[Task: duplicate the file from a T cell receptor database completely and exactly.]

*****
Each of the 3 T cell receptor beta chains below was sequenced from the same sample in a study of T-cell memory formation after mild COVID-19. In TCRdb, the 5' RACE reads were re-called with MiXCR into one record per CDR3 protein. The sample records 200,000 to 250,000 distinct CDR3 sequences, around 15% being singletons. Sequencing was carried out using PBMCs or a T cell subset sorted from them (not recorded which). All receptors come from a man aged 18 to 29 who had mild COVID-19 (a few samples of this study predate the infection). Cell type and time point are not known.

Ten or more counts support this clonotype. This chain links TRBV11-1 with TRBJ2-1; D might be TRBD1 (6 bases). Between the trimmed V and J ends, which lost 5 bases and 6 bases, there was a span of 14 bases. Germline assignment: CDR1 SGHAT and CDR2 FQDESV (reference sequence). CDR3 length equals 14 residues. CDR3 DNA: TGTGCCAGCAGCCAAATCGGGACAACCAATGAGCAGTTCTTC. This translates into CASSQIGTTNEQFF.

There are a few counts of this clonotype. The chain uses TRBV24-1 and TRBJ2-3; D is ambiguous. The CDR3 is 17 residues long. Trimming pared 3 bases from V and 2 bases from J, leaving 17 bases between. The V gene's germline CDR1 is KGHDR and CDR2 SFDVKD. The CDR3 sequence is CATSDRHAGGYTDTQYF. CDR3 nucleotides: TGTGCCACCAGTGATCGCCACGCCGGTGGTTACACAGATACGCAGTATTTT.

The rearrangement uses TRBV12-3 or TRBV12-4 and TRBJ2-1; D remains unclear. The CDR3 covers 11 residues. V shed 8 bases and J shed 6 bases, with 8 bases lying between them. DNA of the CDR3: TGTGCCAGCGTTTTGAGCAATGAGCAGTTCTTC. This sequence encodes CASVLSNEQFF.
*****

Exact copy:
Each of the 3 T cell receptor beta chains below was sequenced from the same sample in a study of T-cell memory formation after mild COVID-19. In TCRdb, the 5' RACE reads were re-called with MiXCR into one record per CDR3 protein. The sample records 200,000 to 250,000 distinct CDR3 sequences, around 15% being singletons. Sequencing was carried out using PBMCs or a T cell subset sorted from them (not recorded which). All receptors come from a man aged 18 to 29 who had mild COVID-19 (a few samples of this study predate the infection). Cell type and time point are not known.

Ten or more counts support this clonotype. This chain links TRBV11-1 with TRBJ2-1; D might be TRBD1 (6 bases). Between the trimmed V and J ends, which lost 5 bases and 6 bases, there was a span of 14 bases. Germline assignment: CDR1 SGHAT and CDR2 FQDESV (reference sequence). CDR3 length equals 14 residues. CDR3 DNA: TGTGCCAGCAGCCAAATCGGGACAACCAATGAGCAGTTCTTC. This translates into CASSQIGTTNEQFF.

There are a few counts of this clonotype. The chain uses TRBV24-1 and TRBJ2-3; D is ambiguous. The CDR3 is 17 residues long. Trimming pared 3 bases from V and 2 bases from J, leaving 17 bases between. The V gene's germline CDR1 is KGHDR and CDR2 SFDVKD. The CDR3 sequence is CATSDRHAGGYTDTQYF. CDR3 nucleotides: TGTGCCACCAGTGATCGCCACGCCGGTGGTTACACAGATACGCAGTATTTT.

The rearrangement uses TRBV12-3 or TRBV12-4 and TRBJ2-1; D remains unclear. The CDR3 covers 11 residues. V shed 8 bases and J shed 6 bases, with 8 bases lying between them. DNA of the CDR3: TGTGCCAGCGTTTTGAGCAATGAGCAGTTCTTC. This sequence encodes CASVLSNEQFF.